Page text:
What Celebrity Deaths Teach Us About Surviving Our 50s

From Fox News.com
Wednesday, July 01, 2009
By Marrecca Fiore

If the recent rash of celebrity deaths has taught us anything, it’s that surviving your 50s can be hard.

Farrah Fawcett died last week at age 62, but was diagnosed with anal cancer in her late 50s. And Michael Jackson and Billy Mays shocked fans by their sudden deaths at age 50.

Dr. Manny Alvarez, managing editor of health for FOXNews.com, said the deaths of Jackson and Mays point to how important it is to maintain heart health during your 50s.

“Clearly the common theme here is the heart,” he said. “If your lifestyle is focused on a healthy heart, you’ll probably do just fine in your 50s. The ticker is the king and queen.”

With Jackson, stress and overuse of medications have been theorized as the possible causes of his cardiac arrest. Mays, according to a coroner, was suffering from high blood pressure and high cholesterol, which may have led to a thickening of his left ventricle and an enlarged heart.

Alvarez suggests that men and women in their 50s get annual physicals, and have their blood pressure checked every two years and their cholesterol checked every five years. And people who have been diagnosed as at risk for heart disease should have their cholesterol and blood pressure checked more often, he says.

Fifty-something’s should also have their body mass indexes (BMIs) monitored to make sure that they’re not carrying too much body fat. Mays, for example, appeared to be carrying extra belly fat, which can lead to heart disease.

Additionally, people in this age group should eat a healthy diet, including fruits and vegetables, refrain from smoking and heavy drinking and exercise on a regular basis.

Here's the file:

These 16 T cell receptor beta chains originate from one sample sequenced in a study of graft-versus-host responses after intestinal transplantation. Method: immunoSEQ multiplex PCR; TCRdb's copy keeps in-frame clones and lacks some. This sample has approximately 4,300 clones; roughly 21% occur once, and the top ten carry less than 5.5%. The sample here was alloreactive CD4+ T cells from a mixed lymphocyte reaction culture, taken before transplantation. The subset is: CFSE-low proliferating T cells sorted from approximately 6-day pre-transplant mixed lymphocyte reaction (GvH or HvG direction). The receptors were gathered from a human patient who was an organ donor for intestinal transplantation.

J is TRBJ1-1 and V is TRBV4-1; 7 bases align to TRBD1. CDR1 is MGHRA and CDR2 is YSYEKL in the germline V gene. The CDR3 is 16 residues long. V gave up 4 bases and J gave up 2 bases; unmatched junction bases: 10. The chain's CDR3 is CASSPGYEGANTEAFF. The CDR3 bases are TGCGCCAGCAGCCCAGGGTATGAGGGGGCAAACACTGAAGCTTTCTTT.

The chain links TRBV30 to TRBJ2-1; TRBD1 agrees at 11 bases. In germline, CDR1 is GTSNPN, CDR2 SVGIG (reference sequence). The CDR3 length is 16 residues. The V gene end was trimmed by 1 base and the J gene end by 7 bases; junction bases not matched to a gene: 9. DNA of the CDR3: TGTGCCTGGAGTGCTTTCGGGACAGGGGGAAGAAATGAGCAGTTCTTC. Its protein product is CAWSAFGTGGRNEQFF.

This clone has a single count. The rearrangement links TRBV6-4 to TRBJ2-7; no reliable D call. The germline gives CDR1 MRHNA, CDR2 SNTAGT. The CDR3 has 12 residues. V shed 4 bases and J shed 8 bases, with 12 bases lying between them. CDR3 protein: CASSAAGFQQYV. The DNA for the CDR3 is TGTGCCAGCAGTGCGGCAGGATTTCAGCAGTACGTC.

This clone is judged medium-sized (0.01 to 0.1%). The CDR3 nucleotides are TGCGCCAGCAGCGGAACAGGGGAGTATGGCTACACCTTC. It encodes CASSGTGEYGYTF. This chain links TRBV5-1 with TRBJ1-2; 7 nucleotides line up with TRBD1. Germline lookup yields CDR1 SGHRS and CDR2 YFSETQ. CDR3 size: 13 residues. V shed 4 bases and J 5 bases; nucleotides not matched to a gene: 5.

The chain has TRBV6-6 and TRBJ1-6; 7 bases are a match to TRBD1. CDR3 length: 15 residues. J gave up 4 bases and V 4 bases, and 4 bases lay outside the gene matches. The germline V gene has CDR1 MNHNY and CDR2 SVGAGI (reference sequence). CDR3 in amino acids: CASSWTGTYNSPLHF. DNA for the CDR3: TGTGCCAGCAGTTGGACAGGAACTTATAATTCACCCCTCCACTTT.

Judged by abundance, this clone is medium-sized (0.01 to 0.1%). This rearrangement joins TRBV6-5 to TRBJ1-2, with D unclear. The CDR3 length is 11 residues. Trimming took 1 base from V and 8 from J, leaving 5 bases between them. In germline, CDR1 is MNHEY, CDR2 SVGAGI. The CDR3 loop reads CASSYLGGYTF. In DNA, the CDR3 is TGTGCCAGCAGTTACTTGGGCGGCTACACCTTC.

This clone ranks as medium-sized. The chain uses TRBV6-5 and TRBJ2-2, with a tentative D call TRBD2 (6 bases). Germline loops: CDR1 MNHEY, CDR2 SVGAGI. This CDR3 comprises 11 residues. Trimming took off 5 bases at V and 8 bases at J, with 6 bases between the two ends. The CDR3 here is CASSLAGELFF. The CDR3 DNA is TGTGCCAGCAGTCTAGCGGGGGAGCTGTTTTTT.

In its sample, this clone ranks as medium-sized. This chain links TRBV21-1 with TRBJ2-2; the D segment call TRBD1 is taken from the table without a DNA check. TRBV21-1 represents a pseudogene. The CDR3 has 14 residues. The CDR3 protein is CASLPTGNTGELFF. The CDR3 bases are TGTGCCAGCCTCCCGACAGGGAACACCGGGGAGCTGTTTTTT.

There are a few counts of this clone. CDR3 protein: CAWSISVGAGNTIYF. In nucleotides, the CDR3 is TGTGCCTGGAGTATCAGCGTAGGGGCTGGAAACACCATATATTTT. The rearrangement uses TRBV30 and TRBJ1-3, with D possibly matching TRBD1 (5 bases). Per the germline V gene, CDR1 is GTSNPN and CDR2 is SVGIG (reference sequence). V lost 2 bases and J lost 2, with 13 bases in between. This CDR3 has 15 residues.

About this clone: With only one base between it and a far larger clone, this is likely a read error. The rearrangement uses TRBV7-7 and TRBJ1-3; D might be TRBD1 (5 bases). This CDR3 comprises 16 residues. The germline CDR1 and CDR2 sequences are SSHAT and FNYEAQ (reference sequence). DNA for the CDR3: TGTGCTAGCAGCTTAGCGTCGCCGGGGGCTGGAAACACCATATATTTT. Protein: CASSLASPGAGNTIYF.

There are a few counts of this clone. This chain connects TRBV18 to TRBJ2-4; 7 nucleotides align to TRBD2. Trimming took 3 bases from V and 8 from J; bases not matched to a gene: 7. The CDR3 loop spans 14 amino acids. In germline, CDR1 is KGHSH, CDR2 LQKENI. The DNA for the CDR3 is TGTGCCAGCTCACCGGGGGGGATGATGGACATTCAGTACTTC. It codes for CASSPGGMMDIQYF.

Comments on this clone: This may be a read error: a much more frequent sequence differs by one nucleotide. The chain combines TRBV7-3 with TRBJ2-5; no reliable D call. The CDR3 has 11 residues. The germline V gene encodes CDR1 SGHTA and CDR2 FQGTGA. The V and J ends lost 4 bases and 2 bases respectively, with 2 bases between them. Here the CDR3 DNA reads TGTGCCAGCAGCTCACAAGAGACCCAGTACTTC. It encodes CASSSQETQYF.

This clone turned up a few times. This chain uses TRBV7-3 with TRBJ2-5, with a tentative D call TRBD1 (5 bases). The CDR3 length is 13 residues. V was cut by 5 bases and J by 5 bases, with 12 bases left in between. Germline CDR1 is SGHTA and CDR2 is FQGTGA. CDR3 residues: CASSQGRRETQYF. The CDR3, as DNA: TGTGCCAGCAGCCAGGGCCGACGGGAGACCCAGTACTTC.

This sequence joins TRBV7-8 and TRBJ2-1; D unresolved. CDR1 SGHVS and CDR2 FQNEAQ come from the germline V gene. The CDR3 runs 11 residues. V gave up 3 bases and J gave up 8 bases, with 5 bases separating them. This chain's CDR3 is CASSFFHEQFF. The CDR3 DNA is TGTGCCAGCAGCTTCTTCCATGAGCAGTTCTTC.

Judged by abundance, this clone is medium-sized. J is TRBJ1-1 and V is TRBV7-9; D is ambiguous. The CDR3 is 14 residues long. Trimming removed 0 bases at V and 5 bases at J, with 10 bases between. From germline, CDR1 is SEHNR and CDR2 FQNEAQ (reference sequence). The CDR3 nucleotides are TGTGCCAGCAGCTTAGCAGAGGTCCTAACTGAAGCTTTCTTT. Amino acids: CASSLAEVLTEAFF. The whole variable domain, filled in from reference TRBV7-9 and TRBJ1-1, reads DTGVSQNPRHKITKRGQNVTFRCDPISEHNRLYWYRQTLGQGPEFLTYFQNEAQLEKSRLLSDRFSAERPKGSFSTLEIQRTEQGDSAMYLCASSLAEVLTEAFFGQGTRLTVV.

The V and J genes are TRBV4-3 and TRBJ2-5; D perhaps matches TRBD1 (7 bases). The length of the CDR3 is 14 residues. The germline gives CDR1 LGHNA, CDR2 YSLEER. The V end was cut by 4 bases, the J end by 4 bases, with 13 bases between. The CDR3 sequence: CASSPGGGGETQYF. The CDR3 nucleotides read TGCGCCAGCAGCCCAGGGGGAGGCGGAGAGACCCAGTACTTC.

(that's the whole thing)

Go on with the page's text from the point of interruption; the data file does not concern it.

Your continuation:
Fawcett’s case highlights the need for women to have digital rectal exams performed annually by their gynecologists during their Pap smear screenings. Fawcett’s cancer, which is highly curable when detected early, was discovered in a late stage and ultimately spread to her liver.

“The digital rectal exam should be part of gynecological exam,” Alvarez said. “It’s really not done because some patients find it uncomfortable. But it at least should be discussed with doctors[because] inspecting of the lower third of rectum can be done with physical examination.”

Other screenings/medical recommendations to consider in your 50s:

— Colorectal cancer tests including fecal occult blood test (yearly) and colonoscopy (every 5 years)

— Prostate cancer screening for men

— Flu vaccine (annually)

— Dental cleaning (yearly)

— Bone density test

— Mammogram (every 1 to 2 years)

— Diabetes

— Skin cancer check (every 3 months)

— Breast self examine (monthly)

— Blood sugar check (every 3 to 5 years)

— Vision check (every 2 years)

— Mental health (as needed)

— Hormone check (for women going through menopause)

*The views expressed here in no way represent the views or policies of New Health Corp, the FDA, or any other official agency.